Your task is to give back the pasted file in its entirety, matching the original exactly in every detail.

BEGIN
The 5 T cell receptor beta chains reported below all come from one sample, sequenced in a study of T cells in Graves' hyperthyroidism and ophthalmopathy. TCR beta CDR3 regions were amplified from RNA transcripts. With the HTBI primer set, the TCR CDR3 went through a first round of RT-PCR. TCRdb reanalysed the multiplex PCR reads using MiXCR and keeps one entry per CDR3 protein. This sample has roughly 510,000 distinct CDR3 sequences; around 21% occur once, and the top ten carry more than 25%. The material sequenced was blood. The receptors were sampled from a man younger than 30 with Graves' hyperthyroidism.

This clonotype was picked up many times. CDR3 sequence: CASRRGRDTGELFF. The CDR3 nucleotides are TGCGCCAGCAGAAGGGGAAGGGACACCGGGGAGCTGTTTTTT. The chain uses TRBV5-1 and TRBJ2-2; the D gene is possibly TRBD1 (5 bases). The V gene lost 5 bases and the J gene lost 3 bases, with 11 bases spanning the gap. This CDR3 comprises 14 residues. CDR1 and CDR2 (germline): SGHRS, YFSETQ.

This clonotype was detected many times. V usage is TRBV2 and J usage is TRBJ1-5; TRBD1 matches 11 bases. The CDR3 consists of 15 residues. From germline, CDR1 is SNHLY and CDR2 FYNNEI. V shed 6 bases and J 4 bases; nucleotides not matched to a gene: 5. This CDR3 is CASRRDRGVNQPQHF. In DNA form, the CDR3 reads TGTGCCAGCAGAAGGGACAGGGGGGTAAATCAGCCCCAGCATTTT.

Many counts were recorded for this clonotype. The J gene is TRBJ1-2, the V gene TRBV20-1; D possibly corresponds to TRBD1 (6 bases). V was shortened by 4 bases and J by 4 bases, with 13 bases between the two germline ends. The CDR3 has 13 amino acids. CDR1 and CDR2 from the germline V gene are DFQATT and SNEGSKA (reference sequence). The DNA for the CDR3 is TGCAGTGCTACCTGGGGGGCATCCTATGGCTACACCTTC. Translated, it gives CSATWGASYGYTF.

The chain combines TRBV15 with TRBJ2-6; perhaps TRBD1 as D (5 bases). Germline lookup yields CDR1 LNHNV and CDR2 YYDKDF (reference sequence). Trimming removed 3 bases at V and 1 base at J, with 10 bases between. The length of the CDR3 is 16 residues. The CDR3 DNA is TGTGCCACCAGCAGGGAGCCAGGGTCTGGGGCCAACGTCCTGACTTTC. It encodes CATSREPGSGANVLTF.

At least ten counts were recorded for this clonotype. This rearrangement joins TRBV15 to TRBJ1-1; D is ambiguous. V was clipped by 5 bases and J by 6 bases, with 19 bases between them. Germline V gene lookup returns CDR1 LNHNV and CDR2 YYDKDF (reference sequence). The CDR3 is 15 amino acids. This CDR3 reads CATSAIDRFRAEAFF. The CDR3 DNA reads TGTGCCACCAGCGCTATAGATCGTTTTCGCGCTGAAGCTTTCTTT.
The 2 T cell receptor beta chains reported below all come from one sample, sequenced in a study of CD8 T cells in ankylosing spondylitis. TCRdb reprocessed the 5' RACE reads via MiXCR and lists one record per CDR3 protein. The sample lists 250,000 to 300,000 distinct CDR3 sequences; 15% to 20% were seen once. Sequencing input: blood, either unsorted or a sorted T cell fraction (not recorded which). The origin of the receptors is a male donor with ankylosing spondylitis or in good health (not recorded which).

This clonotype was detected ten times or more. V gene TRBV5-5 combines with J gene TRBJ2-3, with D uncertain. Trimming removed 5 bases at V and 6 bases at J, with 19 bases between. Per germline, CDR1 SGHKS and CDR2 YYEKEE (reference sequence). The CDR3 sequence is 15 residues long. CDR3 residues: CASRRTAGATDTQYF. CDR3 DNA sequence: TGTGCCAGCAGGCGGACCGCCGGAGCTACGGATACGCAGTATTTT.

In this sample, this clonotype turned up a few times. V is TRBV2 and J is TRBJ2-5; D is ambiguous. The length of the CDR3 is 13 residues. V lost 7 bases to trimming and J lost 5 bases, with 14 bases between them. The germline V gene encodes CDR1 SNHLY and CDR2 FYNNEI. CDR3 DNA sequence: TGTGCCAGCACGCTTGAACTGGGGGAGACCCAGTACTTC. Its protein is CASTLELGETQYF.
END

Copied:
The 5 T cell receptor beta chains reported below all come from one sample, sequenced in a study of T cells in Graves' hyperthyroidism and ophthalmopathy. TCR beta CDR3 regions were amplified from RNA transcripts. With the HTBI primer set, the TCR CDR3 went through a first round of RT-PCR. TCRdb reanalysed the multiplex PCR reads using MiXCR and keeps one entry per CDR3 protein. This sample has roughly 510,000 distinct CDR3 sequences; around 21% occur once, and the top ten carry more than 25%. The material sequenced was blood. The receptors were sampled from a man younger than 30 with Graves' hyperthyroidism.

This clonotype was picked up many times. CDR3 sequence: CASRRGRDTGELFF. The CDR3 nucleotides are TGCGCCAGCAGAAGGGGAAGGGACACCGGGGAGCTGTTTTTT. The chain uses TRBV5-1 and TRBJ2-2; the D gene is possibly TRBD1 (5 bases). The V gene lost 5 bases and the J gene lost 3 bases, with 11 bases spanning the gap. This CDR3 comprises 14 residues. CDR1 and CDR2 (germline): SGHRS, YFSETQ.

This clonotype was detected many times. V usage is TRBV2 and J usage is TRBJ1-5; TRBD1 matches 11 bases. The CDR3 consists of 15 residues. From germline, CDR1 is SNHLY and CDR2 FYNNEI. V shed 6 bases and J 4 bases; nucleotides not matched to a gene: 5. This CDR3 is CASRRDRGVNQPQHF. In DNA form, the CDR3 reads TGTGCCAGCAGAAGGGACAGGGGGGTAAATCAGCCCCAGCATTTT.

Many counts were recorded for this clonotype. The J gene is TRBJ1-2, the V gene TRBV20-1; D possibly corresponds to TRBD1 (6 bases). V was shortened by 4 bases and J by 4 bases, with 13 bases between the two germline ends. The CDR3 has 13 amino acids. CDR1 and CDR2 from the germline V gene are DFQATT and SNEGSKA (reference sequence). The DNA for the CDR3 is TGCAGTGCTACCTGGGGGGCATCCTATGGCTACACCTTC. Translated, it gives CSATWGASYGYTF.

The chain combines TRBV15 with TRBJ2-6; perhaps TRBD1 as D (5 bases). Germline lookup yields CDR1 LNHNV and CDR2 YYDKDF (reference sequence). Trimming removed 3 bases at V and 1 base at J, with 10 bases between. The length of the CDR3 is 16 residues. The CDR3 DNA is TGTGCCACCAGCAGGGAGCCAGGGTCTGGGGCCAACGTCCTGACTTTC. It encodes CATSREPGSGANVLTF.

At least ten counts were recorded for this clonotype. This rearrangement joins TRBV15 to TRBJ1-1; D is ambiguous. V was clipped by 5 bases and J by 6 bases, with 19 bases between them. Germline V gene lookup returns CDR1 LNHNV and CDR2 YYDKDF (reference sequence). The CDR3 is 15 amino acids. This CDR3 reads CATSAIDRFRAEAFF. The CDR3 DNA reads TGTGCCACCAGCGCTATAGATCGTTTTCGCGCTGAAGCTTTCTTT.
The 2 T cell receptor beta chains reported below all come from one sample, sequenced in a study of CD8 T cells in ankylosing spondylitis. TCRdb reprocessed the 5' RACE reads via MiXCR and lists one record per CDR3 protein. The sample lists 250,000 to 300,000 distinct CDR3 sequences; 15% to 20% were seen once. Sequencing input: blood, either unsorted or a sorted T cell fraction (not recorded which). The origin of the receptors is a male donor with ankylosing spondylitis or in good health (not recorded which).

This clonotype was detected ten times or more. V gene TRBV5-5 combines with J gene TRBJ2-3, with D uncertain. Trimming removed 5 bases at V and 6 bases at J, with 19 bases between. Per germline, CDR1 SGHKS and CDR2 YYEKEE (reference sequence). The CDR3 sequence is 15 residues long. CDR3 residues: CASRRTAGATDTQYF. CDR3 DNA sequence: TGTGCCAGCAGGCGGACCGCCGGAGCTACGGATACGCAGTATTTT.

In this sample, this clonotype turned up a few times. V is TRBV2 and J is TRBJ2-5; D is ambiguous. The length of the CDR3 is 13 residues. V lost 7 bases to trimming and J lost 5 bases, with 14 bases between them. The germline V gene encodes CDR1 SNHLY and CDR2 FYNNEI. CDR3 DNA sequence: TGTGCCAGCACGCTTGAACTGGGGGAGACCCAGTACTTC. Its protein is CASTLELGETQYF.